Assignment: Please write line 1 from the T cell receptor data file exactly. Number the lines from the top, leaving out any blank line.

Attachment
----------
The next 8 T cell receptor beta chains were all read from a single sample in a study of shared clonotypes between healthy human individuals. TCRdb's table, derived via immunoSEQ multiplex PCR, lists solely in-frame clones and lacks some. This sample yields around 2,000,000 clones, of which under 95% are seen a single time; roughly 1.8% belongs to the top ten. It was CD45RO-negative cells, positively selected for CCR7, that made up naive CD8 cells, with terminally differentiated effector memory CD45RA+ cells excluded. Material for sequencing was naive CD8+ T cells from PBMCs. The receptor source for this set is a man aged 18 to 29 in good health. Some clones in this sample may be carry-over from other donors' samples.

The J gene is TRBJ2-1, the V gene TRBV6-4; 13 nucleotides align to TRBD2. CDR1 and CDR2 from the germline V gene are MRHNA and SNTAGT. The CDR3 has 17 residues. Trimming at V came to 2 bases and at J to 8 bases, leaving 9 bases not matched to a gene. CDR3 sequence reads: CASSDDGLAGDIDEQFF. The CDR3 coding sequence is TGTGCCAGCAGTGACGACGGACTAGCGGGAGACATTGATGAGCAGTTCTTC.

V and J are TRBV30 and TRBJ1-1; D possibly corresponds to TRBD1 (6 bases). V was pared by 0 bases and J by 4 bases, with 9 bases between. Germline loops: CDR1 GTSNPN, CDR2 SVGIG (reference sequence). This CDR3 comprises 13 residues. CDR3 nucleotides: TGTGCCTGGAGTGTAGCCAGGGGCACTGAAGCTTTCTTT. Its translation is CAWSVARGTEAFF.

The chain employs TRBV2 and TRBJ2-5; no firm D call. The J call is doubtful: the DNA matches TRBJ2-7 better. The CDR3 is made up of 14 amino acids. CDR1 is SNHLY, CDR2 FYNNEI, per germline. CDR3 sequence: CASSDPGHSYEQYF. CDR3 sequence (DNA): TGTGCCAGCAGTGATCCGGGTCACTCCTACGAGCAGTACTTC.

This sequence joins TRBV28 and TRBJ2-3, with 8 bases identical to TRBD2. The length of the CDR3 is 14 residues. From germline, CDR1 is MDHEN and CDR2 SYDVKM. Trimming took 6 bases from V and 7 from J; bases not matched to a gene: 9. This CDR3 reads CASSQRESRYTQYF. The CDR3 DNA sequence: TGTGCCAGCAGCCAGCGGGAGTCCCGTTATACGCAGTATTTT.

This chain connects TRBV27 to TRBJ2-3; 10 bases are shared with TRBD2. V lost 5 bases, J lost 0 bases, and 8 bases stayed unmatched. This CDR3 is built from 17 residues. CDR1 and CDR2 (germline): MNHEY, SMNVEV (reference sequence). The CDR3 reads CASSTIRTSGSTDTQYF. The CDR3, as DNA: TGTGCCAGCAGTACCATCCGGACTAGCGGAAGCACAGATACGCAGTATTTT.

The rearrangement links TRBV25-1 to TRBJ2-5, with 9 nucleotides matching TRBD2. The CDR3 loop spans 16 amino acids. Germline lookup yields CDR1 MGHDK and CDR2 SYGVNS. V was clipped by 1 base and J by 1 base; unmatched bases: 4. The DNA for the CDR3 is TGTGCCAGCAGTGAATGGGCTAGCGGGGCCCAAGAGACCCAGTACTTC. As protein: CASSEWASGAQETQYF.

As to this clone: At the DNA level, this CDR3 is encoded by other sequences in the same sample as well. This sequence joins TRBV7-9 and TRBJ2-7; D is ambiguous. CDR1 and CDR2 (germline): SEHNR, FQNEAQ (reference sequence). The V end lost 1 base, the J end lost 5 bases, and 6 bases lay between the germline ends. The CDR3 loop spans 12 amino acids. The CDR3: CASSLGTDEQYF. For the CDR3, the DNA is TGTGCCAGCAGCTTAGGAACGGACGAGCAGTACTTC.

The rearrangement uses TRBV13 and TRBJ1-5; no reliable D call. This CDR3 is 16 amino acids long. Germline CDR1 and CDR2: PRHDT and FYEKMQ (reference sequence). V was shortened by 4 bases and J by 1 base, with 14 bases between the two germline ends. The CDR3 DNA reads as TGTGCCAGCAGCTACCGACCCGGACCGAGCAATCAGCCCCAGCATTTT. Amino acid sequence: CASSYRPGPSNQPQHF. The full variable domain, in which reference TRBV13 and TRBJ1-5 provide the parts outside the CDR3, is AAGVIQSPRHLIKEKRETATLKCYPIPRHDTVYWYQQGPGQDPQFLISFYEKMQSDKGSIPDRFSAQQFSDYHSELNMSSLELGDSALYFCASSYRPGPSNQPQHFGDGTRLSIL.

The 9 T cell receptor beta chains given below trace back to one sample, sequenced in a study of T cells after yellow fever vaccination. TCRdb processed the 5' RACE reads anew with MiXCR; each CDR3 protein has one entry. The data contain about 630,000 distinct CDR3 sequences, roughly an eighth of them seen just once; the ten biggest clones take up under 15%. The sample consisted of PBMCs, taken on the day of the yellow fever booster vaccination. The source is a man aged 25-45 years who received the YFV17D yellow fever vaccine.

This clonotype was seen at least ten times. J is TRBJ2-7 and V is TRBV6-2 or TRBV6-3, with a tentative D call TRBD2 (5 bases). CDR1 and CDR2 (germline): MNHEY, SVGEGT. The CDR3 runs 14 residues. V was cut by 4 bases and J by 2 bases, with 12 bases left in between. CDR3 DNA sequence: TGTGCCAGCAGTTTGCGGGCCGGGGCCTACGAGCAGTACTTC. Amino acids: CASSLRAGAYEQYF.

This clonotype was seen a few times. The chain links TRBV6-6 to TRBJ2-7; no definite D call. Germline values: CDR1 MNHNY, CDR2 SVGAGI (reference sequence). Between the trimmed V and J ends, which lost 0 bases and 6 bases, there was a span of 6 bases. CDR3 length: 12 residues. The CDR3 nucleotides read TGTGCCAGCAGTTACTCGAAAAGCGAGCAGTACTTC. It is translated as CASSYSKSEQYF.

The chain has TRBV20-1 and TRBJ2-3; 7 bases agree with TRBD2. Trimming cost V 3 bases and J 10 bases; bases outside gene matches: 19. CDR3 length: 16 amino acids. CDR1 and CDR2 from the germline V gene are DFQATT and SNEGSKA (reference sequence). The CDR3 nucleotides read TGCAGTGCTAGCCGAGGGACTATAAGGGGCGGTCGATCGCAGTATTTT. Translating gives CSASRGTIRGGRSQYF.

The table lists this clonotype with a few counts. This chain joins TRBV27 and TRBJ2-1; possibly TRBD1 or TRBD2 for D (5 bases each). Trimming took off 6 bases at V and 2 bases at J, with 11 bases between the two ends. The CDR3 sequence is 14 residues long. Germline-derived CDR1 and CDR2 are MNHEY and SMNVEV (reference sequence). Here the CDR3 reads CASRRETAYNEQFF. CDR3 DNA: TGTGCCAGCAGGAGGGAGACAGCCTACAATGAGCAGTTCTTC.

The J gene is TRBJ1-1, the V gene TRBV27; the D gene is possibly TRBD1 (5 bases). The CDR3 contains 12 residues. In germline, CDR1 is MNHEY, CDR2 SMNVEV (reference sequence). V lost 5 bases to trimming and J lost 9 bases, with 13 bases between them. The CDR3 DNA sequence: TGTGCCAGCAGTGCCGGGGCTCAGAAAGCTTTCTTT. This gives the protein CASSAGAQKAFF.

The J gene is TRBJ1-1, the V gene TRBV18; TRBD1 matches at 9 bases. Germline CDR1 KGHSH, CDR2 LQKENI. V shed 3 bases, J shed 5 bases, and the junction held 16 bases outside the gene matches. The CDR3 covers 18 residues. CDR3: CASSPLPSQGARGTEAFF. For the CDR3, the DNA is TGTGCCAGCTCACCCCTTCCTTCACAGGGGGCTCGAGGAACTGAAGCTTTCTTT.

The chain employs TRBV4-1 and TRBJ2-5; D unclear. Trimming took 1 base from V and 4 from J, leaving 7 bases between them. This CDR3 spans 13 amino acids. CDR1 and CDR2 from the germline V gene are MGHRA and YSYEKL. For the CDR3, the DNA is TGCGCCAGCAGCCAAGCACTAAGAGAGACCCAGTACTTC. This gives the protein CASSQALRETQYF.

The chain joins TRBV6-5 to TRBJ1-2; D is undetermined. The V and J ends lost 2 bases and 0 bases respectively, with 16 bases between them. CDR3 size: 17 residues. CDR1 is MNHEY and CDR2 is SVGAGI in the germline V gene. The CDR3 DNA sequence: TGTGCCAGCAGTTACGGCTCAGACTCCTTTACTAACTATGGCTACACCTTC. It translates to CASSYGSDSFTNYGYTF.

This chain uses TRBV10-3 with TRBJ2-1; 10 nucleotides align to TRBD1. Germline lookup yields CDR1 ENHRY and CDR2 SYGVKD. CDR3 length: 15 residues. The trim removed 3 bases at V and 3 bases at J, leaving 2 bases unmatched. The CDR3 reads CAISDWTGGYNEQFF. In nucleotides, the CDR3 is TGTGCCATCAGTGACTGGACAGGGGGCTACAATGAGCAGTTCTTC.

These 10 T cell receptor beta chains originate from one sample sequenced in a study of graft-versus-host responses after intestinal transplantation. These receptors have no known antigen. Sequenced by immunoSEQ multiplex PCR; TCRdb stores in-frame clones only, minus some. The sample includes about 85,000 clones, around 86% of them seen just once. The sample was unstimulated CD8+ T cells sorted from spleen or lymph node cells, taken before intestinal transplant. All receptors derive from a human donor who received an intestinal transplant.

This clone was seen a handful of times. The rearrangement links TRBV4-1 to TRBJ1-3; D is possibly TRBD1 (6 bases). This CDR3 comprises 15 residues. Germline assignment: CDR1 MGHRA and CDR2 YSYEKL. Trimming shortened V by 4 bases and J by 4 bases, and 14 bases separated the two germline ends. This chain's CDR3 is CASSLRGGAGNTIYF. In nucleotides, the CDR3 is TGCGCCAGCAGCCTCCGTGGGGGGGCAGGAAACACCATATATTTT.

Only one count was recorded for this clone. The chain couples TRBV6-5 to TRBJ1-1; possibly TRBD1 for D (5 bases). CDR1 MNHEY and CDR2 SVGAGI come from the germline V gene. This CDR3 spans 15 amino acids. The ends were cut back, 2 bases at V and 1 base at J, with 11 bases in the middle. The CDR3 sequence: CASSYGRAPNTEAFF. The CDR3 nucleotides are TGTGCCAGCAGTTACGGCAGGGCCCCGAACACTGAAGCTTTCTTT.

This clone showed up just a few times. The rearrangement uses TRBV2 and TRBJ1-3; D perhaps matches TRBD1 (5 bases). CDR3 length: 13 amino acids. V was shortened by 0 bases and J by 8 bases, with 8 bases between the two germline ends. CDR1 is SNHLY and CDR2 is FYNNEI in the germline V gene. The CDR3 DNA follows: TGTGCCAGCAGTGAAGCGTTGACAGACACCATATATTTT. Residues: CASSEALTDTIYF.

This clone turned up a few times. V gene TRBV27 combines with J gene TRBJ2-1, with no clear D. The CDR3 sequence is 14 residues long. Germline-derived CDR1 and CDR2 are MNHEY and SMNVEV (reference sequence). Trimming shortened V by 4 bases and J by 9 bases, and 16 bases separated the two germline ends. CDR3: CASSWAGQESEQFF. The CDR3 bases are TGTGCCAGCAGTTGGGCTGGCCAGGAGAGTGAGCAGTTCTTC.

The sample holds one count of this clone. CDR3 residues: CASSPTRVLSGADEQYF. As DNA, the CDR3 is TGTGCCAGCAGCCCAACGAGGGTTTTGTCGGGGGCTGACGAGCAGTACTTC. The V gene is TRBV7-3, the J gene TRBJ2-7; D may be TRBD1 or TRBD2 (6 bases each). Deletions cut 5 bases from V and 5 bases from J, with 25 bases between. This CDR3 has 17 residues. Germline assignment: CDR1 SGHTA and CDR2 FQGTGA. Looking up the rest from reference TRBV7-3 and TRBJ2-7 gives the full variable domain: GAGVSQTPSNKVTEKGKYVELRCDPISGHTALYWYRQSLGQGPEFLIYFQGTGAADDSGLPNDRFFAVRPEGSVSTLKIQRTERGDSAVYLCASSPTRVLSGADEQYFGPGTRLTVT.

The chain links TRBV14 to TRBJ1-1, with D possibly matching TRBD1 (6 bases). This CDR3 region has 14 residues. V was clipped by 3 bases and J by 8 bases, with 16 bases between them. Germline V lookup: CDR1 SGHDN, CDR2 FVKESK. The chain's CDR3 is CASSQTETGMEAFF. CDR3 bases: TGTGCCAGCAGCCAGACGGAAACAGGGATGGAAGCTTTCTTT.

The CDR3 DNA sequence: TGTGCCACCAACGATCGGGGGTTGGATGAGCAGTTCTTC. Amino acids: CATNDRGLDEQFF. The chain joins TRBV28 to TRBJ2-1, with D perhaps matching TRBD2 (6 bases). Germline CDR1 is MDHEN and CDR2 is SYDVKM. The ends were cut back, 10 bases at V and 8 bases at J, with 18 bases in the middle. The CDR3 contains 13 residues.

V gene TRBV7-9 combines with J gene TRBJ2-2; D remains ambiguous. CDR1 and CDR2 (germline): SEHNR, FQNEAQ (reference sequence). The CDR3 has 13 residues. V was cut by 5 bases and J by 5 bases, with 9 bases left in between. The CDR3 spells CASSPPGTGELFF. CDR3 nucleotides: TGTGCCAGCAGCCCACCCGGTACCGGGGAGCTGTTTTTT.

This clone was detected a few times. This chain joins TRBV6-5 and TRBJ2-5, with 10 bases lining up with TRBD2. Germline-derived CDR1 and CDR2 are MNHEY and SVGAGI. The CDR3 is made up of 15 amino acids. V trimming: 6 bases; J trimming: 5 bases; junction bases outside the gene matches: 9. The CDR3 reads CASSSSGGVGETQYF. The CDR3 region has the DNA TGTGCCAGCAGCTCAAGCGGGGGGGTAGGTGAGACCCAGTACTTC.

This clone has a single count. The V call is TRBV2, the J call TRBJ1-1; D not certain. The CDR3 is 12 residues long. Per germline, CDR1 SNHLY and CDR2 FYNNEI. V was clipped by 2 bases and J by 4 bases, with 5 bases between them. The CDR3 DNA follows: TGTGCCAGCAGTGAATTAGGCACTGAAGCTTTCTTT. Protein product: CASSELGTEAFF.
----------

The next 8 T cell receptor beta chains were all read from a single sample in a study of shared clonotypes between healthy human individuals. TCRdb's table, derived via immunoSEQ multiplex PCR, lists solely in-frame clones and lacks some. This sample yields around 2,000,000 clones, of which under 95% are seen a single time; roughly 1.8% belongs to the top ten. It was CD45RO-negative cells, positively selected for CCR7, that made up naive CD8 cells, with terminally differentiated effector memory CD45RA+ cells excluded. Material for sequencing was naive CD8+ T cells from PBMCs. The receptor source for this set is a man aged 18 to 29 in good health. Some clones in this sample may be carry-over from other donors' samples.